Thursday, May 14, 2009

Lemon-Cilantro Chicken & Purple Scalloped Potatoes

Oddly, I until dinnertime today, I hadn't had chicken in quite some time. My CostCo chicken reserves have long been depleted, and I haven't gone to eat at an actual restaurant in...I don't even know how long (although my trip home to Atlanta this weekend will most certainly remedy that).

I forgot how great chicken can be when only treated to a little olive oil, white wine, and lemon. And while fresh chicken breasts can sometimes be shockingly expensive ($12 for three chicken breasts?!?), I found a great deal at my local (usually astonishingly overpriced - $7 for marinara sauce, no joke) market.

My dear friend Megan, of my agency alma mater, came over bearing a deliciously dry and crisp Pinot Grigio (which was integrated perfectly into the chicken as well as the conversation). This method of cooking chicken is, dare I say, infallible. If there are those of you out there reading this thinking, "I wish I could make that, but I'm horribly inept in the kitchen," I IMPLORE you to give this method a try.

It's actually quite fun: you get to beat your meat (yes, that's what I said). Then, it cooks up quickly, it's juicy and flavorful, and you've made a bona fide chicken dish in about 15 minutes (suck it, Racheal Ray!).

The scalloped potatoes might be a tad more on the intermediate level - only because of the bechamel sauce - but if you were to make chicken like this and pair it with salad and an easy starch like Success Rice, instant mashed potatoes, or couscous, you'd have a perfect meal. If you don't believe me, behold:




1 1/4 lb. purple potatoes (you could use any starchy variety)
2 T. butter
2 T. flour
1 1/2 c. milk
2 cloves garlic, minced
3 oz. (about 1 c. grated) smoked Swiss cheese (if you can't find it, try fontina)
1 oz. grated fresh parmesan, plus more for the topping
1/4 c. seasoned bread crumbs
salt and pepper
ground cayenne pepper


2 fresh chicken breast halves (or one full breast)
2 T. butter
1 T. olive oil
juice of one lemon
1/3 c. dry white wine
1/4 c. (packed) fresh chopped cilantro (you could use parsley or any herb you like)
1/2 c. flour
salt and pepper


fresh Spring greens mix
quick lemon "vinaigrette" - 1 tsp. each lemon juice, mustard, mayo, honey, and a dash of salt, pepper, and salt-free all-purpose seasoning - whisk in about 2 T. olive oil.


Boil the potatoes in salted water until tender, but not so soft that they're mashable. When cool enough to touch, cut into thin slices. Layer in a shallow dish.


Preheat the oven to 375. Make the cheese bechamel: Melt the butter in a saucepan over medium-high heat. Add the garlic and cook for about a minute. Whisk in the flour, making a roux, and cook for another minute. Whisk in the milk, stirring constantly. Bring the sauce to a boil and let it cook until it begins to thicken (coating the back of a spoon). Reduce the heat a little and stir in the cheese, whisking until melted. Season with salt, pepper, and cayenne pepper. Remove from heat and pour over the potatoes.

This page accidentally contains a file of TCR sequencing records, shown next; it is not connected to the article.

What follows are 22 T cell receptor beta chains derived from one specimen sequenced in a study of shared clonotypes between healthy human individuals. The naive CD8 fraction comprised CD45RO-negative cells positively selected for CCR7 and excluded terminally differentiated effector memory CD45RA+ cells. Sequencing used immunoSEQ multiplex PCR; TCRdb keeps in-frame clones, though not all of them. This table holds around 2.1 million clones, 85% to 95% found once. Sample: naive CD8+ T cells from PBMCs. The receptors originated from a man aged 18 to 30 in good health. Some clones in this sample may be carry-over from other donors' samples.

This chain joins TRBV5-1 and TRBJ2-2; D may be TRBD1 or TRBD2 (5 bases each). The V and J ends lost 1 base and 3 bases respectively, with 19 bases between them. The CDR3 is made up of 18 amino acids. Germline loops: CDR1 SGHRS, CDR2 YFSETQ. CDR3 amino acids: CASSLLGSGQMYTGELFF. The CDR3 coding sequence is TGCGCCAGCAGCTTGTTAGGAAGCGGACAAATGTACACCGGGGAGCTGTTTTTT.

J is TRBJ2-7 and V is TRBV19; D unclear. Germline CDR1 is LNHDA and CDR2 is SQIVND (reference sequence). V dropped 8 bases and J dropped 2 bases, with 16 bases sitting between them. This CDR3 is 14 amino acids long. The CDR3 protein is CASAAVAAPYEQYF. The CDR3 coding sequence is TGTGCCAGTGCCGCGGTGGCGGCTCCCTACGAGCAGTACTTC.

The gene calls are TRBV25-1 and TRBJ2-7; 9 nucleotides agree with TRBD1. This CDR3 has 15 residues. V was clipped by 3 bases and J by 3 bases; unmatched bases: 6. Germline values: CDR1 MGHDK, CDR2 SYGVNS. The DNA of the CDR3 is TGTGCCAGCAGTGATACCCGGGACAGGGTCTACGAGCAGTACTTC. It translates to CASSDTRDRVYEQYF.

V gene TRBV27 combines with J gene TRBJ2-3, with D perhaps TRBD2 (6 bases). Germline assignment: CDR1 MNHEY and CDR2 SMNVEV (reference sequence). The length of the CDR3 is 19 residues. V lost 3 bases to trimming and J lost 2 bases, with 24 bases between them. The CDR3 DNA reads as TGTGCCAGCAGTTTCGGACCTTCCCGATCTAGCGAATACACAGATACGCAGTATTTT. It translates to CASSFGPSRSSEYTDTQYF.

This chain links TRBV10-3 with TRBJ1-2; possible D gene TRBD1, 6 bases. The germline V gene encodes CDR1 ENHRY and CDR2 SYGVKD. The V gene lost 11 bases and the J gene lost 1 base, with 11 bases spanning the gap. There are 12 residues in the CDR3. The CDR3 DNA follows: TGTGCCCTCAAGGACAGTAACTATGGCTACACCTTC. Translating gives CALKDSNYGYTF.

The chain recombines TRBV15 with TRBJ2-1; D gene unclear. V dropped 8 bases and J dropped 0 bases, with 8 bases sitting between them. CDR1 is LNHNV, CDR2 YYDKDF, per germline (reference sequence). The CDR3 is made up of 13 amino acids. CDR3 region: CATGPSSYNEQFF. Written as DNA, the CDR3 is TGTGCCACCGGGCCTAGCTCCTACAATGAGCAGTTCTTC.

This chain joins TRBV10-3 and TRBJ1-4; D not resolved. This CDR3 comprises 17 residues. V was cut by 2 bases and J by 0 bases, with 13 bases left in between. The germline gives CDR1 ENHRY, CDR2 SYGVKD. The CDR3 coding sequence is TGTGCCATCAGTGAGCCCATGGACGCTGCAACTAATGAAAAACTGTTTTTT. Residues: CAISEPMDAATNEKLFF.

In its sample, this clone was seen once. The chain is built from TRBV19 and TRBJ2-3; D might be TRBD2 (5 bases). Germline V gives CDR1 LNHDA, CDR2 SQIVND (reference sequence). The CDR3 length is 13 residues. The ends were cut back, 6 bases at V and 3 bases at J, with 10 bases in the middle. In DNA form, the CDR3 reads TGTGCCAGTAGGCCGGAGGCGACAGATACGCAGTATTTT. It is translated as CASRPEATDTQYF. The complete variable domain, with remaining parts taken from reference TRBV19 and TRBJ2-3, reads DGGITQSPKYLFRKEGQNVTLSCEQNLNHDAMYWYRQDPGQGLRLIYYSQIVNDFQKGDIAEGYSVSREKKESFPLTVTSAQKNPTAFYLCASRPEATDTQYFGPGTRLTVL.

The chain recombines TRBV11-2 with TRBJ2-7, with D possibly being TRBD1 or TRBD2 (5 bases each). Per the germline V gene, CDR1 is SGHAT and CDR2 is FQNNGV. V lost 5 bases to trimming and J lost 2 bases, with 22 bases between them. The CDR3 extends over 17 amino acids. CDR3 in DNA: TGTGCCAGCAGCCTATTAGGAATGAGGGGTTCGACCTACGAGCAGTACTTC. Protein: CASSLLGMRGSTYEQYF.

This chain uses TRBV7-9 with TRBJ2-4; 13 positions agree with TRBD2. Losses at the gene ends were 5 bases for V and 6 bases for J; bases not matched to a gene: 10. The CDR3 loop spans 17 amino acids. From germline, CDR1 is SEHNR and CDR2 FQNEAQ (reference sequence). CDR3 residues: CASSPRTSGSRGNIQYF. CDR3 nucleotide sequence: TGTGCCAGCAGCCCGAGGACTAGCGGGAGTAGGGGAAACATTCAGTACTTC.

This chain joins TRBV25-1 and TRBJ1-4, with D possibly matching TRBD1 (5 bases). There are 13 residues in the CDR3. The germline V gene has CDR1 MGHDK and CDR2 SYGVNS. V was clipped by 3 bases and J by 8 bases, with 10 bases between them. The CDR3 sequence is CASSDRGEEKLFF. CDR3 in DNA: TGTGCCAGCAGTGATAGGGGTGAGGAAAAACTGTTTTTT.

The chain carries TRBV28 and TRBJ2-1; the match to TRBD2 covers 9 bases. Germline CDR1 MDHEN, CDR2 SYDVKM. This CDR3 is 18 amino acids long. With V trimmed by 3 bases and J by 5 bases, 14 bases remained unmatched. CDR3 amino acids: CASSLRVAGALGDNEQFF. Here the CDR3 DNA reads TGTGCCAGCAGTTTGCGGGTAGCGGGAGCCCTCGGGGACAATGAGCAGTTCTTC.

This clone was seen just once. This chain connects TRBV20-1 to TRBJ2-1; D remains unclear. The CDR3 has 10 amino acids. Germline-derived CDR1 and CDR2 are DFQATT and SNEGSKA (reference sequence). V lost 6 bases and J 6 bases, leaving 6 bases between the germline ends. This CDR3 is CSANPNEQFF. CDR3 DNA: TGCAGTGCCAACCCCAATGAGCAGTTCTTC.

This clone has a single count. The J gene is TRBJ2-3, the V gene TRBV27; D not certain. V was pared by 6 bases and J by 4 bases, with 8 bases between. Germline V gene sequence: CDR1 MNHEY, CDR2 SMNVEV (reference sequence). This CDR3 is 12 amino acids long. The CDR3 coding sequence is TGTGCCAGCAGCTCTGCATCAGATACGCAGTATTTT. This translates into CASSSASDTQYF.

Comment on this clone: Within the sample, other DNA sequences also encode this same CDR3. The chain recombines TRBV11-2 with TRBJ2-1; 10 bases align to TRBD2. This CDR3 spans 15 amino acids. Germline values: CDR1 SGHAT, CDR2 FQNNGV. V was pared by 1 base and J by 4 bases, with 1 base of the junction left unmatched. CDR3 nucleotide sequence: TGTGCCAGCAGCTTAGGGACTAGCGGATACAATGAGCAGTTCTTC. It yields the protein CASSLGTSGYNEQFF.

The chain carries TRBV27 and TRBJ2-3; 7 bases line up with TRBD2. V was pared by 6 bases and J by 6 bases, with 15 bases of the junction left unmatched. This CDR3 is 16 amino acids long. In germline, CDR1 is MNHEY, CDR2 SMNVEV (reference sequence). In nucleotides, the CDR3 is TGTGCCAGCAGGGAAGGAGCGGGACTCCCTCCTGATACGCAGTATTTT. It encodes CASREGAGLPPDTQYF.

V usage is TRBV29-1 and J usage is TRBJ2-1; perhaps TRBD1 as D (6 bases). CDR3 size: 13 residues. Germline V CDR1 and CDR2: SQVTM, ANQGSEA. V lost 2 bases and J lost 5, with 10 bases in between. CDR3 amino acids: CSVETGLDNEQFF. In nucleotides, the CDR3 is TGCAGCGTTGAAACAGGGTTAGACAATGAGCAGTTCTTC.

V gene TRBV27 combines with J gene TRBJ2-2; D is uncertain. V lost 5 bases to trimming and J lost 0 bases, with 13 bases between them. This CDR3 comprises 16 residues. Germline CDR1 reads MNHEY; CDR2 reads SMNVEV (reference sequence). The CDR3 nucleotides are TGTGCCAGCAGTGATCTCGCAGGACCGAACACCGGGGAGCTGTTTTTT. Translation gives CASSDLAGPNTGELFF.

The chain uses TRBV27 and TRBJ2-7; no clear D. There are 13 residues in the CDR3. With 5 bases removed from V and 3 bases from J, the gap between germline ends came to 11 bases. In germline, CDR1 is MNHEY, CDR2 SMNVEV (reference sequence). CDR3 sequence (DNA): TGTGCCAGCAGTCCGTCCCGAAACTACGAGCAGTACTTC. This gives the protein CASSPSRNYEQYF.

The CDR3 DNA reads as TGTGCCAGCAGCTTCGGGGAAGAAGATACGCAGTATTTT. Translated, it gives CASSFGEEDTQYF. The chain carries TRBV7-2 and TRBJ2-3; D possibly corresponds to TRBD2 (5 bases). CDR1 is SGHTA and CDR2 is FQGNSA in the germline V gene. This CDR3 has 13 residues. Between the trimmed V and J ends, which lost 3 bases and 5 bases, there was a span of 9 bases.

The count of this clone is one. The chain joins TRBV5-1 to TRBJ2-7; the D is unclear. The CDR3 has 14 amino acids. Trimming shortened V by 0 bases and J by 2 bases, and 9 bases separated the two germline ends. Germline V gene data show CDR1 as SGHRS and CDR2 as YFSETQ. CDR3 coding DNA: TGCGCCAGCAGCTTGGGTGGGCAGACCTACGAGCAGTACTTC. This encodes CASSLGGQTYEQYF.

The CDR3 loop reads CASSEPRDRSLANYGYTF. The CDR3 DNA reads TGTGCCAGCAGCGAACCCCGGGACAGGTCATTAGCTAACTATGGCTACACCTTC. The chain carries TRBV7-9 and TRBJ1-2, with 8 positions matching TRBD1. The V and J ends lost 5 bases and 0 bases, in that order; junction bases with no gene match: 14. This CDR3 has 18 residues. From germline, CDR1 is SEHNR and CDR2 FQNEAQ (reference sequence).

Top the scalloped potatoes with bread crumbs and some more grated parmesan. Bake for about 30 minutes, until top is browned and sides are bubbly.


Assemble the dressing and salad. Slice each chicken breast half with a knife - almost but not quite all the way through (butterflying it). Beat with a meat mallet until thin.


In a shallow bowl, season the flour with salt and pepper. In a nonstick skillet, heat the butter and oil for the chicken over medium-high. While it's melting, dredge each chicken breast half in the seasoned flour. Cook until browned on the first side, adding a little more salt and pepper to the raw side. Flip and cook on the other side. Repeat for the other chicken breast half. Set aside.


Do not drain anything from the pan, and reduce the heat to medium. Add the lemon juice and white wine, stirring, scraping the brown bits from the bottom of the pan. Add the cilantro. Return the chicken to the pan. Cover and cook for 4-5 more minutes, until the chicken is cooked through.


Spoon some scalloped potatoes onto each plate. Serve the chicken, scraping the pan sauce over each serving. Serve the salad alongside everything. Enjoy!

The purple potatoes, by the way, taste exactly like regular potatoes, they're just more fun to look at. (They were a farmer's market find). The smoky Swiss sauce with a hint of heat from the cayenne pepper was luscious - I mean how can potatoes and cheese be bad? The chicken was moist and lemony, and I was actually really surprised how good the cilantro was in the sauce - cilantro takes on a totally different flavor when cooked.

I'll just reiterate that I stand behind this chicken method 110% (boy blog-readers, this goes out especially to you). Try it and let me know how it came out in the comments (NOTE: if you don't like cilantro, use parsley or thyme).


People: my very next post will be my 100th post! How exciting is that? 100 posts. A true milestone in the here-today-gone-tomorrow world of the blogosphere. I want to do something special, and I've been thinking that I'd like to take a 100-year-old recipe and make it 100% organic (which, now that I really think about it, 100 years ago, ALL recipes were organic - ha).

I found a delectable-looking Devil's Food cake recipe from 1909 on the internet, which would be simple to make and fantastic to eat. I might even make a little gathering out of it, with coffee and liqueur. Who's with me?

Thanks for reading! More soon...


Ross said...

That one looks real good.

Remember that we started dating before I knew you were a good cook.

megan said...

twas real good...

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